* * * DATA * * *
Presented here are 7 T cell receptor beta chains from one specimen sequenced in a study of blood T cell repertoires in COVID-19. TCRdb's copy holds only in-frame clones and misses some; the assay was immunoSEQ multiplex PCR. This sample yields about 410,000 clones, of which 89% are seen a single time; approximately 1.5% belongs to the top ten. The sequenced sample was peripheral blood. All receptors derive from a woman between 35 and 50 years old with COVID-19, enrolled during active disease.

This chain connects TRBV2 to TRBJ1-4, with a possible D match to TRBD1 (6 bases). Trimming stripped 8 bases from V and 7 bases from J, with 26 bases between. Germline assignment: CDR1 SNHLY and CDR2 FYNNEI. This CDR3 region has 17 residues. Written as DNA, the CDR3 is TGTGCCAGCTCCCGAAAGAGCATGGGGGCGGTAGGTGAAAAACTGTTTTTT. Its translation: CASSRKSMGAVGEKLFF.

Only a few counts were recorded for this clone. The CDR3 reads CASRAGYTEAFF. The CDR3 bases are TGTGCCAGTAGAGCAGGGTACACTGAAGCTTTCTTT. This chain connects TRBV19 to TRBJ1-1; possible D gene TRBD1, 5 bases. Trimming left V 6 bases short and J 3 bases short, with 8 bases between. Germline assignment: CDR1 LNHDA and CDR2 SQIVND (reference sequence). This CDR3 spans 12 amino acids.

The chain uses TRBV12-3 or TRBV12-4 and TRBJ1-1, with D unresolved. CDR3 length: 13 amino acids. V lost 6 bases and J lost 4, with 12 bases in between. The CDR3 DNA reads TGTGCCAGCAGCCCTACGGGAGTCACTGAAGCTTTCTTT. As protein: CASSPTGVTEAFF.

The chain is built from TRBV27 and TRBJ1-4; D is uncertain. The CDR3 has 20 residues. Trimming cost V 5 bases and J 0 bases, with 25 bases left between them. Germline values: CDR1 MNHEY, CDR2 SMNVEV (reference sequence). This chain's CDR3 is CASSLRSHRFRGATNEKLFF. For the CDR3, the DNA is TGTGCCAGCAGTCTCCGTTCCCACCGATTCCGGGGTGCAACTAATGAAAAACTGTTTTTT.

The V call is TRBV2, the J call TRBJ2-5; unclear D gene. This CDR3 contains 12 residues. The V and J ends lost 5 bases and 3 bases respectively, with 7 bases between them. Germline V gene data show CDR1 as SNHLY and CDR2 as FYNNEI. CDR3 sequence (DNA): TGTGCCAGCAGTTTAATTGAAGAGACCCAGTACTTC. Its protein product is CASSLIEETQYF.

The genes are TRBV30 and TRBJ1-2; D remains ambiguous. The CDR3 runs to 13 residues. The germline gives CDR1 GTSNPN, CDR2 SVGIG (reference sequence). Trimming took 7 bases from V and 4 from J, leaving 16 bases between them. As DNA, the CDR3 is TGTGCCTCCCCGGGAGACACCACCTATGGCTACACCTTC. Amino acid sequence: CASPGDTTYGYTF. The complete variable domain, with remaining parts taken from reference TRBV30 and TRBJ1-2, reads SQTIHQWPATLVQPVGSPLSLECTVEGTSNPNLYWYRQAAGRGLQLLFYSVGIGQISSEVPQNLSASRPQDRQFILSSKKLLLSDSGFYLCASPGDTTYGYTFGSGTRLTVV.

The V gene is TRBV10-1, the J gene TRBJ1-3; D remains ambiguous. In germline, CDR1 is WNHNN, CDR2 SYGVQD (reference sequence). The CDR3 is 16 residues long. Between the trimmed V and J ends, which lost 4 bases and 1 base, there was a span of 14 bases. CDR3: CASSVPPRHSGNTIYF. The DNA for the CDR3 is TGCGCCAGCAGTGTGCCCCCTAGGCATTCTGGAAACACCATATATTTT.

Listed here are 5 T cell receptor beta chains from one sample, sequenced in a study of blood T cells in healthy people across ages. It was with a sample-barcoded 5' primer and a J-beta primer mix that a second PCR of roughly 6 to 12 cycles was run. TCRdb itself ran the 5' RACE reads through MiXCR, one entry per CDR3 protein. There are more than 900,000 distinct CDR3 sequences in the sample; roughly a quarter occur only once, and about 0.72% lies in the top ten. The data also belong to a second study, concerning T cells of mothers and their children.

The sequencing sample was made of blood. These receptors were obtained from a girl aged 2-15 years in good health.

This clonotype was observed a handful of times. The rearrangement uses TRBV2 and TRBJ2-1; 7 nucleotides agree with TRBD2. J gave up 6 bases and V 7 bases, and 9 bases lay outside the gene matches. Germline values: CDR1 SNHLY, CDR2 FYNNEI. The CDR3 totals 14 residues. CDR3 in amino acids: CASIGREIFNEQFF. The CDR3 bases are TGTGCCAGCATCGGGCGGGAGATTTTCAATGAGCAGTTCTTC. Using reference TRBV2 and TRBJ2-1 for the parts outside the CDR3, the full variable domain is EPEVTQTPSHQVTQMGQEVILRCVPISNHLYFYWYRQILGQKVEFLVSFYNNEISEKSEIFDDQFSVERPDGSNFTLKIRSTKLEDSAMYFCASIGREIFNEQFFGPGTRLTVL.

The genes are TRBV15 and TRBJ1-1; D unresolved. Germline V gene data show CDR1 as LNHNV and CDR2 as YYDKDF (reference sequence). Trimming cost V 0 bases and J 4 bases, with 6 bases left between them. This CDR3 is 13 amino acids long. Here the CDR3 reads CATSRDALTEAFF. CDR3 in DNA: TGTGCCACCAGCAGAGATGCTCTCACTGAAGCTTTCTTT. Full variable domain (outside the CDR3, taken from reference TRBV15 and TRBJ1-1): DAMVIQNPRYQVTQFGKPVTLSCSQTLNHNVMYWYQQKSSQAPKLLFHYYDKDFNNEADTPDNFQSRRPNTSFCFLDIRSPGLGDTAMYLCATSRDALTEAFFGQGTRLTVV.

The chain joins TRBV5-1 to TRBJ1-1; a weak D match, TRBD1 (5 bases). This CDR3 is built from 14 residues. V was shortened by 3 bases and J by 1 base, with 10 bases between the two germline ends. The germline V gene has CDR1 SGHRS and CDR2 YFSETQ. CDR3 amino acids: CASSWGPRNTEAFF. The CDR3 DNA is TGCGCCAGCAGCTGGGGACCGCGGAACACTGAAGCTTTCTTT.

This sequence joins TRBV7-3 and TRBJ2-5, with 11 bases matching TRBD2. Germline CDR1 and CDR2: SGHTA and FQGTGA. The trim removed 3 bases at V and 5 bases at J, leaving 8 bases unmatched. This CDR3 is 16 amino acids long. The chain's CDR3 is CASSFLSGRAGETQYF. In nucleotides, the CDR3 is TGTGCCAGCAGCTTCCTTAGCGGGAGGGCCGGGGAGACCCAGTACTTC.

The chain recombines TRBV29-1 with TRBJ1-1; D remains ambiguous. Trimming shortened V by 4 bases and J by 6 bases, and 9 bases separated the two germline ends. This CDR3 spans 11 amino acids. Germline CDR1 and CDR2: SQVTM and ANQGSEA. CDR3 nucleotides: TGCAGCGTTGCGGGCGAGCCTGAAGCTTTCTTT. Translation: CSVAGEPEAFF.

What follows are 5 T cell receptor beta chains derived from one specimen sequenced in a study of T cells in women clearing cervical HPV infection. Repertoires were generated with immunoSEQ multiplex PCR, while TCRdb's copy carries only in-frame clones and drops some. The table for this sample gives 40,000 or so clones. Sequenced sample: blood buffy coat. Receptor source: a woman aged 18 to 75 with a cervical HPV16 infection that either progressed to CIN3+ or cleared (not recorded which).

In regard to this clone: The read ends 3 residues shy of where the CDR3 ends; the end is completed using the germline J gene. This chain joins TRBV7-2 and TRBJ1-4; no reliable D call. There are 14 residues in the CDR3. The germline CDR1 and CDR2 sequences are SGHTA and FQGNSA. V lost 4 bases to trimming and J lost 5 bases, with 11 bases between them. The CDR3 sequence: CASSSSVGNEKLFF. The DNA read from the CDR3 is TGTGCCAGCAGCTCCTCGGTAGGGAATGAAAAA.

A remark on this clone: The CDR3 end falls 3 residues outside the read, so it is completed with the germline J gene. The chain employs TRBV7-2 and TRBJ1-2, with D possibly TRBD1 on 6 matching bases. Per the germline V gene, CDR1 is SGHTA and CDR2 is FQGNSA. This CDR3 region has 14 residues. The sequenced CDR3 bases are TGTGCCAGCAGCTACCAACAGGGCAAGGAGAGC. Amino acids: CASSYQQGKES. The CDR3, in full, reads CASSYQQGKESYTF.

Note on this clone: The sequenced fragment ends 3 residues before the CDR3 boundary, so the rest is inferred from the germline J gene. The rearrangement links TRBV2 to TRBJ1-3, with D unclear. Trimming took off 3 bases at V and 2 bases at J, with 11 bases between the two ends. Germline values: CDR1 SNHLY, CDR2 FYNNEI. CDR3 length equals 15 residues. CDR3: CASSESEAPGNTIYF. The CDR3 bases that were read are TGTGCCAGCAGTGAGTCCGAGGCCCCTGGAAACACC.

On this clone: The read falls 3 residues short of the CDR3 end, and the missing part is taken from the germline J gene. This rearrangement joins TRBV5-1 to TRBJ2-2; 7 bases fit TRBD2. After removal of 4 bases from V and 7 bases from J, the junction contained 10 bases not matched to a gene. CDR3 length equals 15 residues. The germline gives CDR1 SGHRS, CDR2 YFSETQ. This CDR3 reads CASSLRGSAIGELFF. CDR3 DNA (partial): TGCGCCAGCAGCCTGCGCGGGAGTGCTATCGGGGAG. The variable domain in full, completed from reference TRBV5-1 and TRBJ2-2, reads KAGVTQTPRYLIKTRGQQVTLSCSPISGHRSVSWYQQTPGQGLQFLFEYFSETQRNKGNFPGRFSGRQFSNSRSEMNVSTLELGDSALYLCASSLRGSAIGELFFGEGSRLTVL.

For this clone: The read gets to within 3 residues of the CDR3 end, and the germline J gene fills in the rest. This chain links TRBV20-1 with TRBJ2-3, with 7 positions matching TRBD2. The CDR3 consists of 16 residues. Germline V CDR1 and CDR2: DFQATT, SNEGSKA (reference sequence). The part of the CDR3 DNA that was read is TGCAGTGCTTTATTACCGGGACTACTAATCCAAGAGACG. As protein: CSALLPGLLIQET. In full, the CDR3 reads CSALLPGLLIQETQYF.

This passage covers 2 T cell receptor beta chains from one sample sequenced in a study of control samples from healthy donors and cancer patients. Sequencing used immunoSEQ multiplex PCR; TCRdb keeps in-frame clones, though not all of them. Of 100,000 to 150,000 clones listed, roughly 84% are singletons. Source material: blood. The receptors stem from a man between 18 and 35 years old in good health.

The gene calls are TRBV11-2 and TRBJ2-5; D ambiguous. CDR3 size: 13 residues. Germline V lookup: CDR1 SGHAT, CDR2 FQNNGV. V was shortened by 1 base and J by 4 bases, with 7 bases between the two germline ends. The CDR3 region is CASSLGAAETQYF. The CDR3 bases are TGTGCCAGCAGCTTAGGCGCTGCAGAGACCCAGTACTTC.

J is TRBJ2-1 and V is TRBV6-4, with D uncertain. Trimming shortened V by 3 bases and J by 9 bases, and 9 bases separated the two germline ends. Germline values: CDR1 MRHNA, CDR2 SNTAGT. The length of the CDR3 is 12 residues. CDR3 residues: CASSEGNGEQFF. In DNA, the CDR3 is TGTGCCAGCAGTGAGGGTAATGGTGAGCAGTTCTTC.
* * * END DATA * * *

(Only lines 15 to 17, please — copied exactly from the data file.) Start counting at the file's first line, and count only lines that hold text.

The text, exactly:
The chain recombines TRBV29-1 with TRBJ1-1; D remains ambiguous. Trimming shortened V by 4 bases and J by 6 bases, and 9 bases separated the two germline ends. This CDR3 spans 11 amino acids. Germline CDR1 and CDR2: SQVTM and ANQGSEA. CDR3 nucleotides: TGCAGCGTTGCGGGCGAGCCTGAAGCTTTCTTT. Translation: CSVAGEPEAFF.

What follows are 5 T cell receptor beta chains derived from one specimen sequenced in a study of T cells in women clearing cervical HPV infection. Repertoires were generated with immunoSEQ multiplex PCR, while TCRdb's copy carries only in-frame clones and drops some. The table for this sample gives 40,000 or so clones. Sequenced sample: blood buffy coat. Receptor source: a woman aged 18 to 75 with a cervical HPV16 infection that either progressed to CIN3+ or cleared (not recorded which).

In regard to this clone: The read ends 3 residues shy of where the CDR3 ends; the end is completed using the germline J gene. This chain joins TRBV7-2 and TRBJ1-4; no reliable D call. There are 14 residues in the CDR3. The germline CDR1 and CDR2 sequences are SGHTA and FQGNSA. V lost 4 bases to trimming and J lost 5 bases, with 11 bases between them. The CDR3 sequence: CASSSSVGNEKLFF. The DNA read from the CDR3 is TGTGCCAGCAGCTCCTCGGTAGGGAATGAAAAA.